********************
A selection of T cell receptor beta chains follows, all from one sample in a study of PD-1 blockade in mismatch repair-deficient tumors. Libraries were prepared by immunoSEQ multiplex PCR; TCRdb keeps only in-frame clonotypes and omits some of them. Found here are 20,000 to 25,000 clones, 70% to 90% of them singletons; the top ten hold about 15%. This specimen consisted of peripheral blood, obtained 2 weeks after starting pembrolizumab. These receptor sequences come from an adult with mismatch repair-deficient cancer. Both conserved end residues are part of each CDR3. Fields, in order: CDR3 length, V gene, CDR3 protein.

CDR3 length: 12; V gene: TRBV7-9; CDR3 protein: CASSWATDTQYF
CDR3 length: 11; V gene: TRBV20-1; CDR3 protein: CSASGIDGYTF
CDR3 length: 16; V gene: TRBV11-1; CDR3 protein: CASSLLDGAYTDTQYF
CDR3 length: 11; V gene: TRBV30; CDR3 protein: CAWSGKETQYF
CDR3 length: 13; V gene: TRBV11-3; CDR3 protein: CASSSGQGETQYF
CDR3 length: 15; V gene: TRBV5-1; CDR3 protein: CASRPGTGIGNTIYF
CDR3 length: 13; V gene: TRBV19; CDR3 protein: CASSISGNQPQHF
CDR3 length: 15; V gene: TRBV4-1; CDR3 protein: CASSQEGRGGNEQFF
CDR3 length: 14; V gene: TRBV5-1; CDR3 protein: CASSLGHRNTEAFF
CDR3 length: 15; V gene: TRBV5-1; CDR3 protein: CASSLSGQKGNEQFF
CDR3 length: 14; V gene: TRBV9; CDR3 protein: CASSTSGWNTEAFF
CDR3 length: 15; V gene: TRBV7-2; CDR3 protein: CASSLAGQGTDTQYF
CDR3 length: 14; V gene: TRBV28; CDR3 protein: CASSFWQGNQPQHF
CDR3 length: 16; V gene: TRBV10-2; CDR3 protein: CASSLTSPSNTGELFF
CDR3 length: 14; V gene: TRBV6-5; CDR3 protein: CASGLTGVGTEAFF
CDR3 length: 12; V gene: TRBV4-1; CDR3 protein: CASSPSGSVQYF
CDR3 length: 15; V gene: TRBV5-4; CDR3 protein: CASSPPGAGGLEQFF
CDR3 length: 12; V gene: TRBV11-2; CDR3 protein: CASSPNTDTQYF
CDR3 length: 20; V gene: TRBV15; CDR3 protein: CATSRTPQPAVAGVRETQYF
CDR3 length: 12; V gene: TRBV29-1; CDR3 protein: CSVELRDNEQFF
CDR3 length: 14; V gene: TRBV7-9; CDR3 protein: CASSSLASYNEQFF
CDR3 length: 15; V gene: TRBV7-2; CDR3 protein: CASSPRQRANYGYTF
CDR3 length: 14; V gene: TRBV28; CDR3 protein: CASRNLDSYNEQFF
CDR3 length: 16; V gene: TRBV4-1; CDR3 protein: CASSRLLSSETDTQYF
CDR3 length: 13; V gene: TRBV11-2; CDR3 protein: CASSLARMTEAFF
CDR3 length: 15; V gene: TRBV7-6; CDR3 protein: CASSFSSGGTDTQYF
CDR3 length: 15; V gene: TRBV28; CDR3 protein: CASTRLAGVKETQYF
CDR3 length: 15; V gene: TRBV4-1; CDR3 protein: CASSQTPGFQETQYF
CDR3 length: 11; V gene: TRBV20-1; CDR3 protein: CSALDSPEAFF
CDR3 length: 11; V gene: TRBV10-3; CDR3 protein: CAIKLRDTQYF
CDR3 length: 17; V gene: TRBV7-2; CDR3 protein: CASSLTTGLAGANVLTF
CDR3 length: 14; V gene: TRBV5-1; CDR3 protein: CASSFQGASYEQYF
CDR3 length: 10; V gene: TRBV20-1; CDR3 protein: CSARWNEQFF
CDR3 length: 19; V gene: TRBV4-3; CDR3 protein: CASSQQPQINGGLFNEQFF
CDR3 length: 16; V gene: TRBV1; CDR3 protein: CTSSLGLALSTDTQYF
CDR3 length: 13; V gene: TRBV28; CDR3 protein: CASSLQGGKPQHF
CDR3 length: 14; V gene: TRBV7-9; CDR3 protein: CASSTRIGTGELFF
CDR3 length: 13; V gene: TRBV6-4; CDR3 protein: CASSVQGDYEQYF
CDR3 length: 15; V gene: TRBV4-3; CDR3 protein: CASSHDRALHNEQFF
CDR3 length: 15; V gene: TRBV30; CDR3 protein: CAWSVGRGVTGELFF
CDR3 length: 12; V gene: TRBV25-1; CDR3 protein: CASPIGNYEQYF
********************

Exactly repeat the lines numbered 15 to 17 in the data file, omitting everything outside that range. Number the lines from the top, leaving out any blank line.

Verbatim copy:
CDR3 length: 16; V gene: TRBV10-2; CDR3 protein: CASSLTSPSNTGELFF
CDR3 length: 14; V gene: TRBV6-5; CDR3 protein: CASGLTGVGTEAFF
CDR3 length: 12; V gene: TRBV4-1; CDR3 protein: CASSPSGSVQYF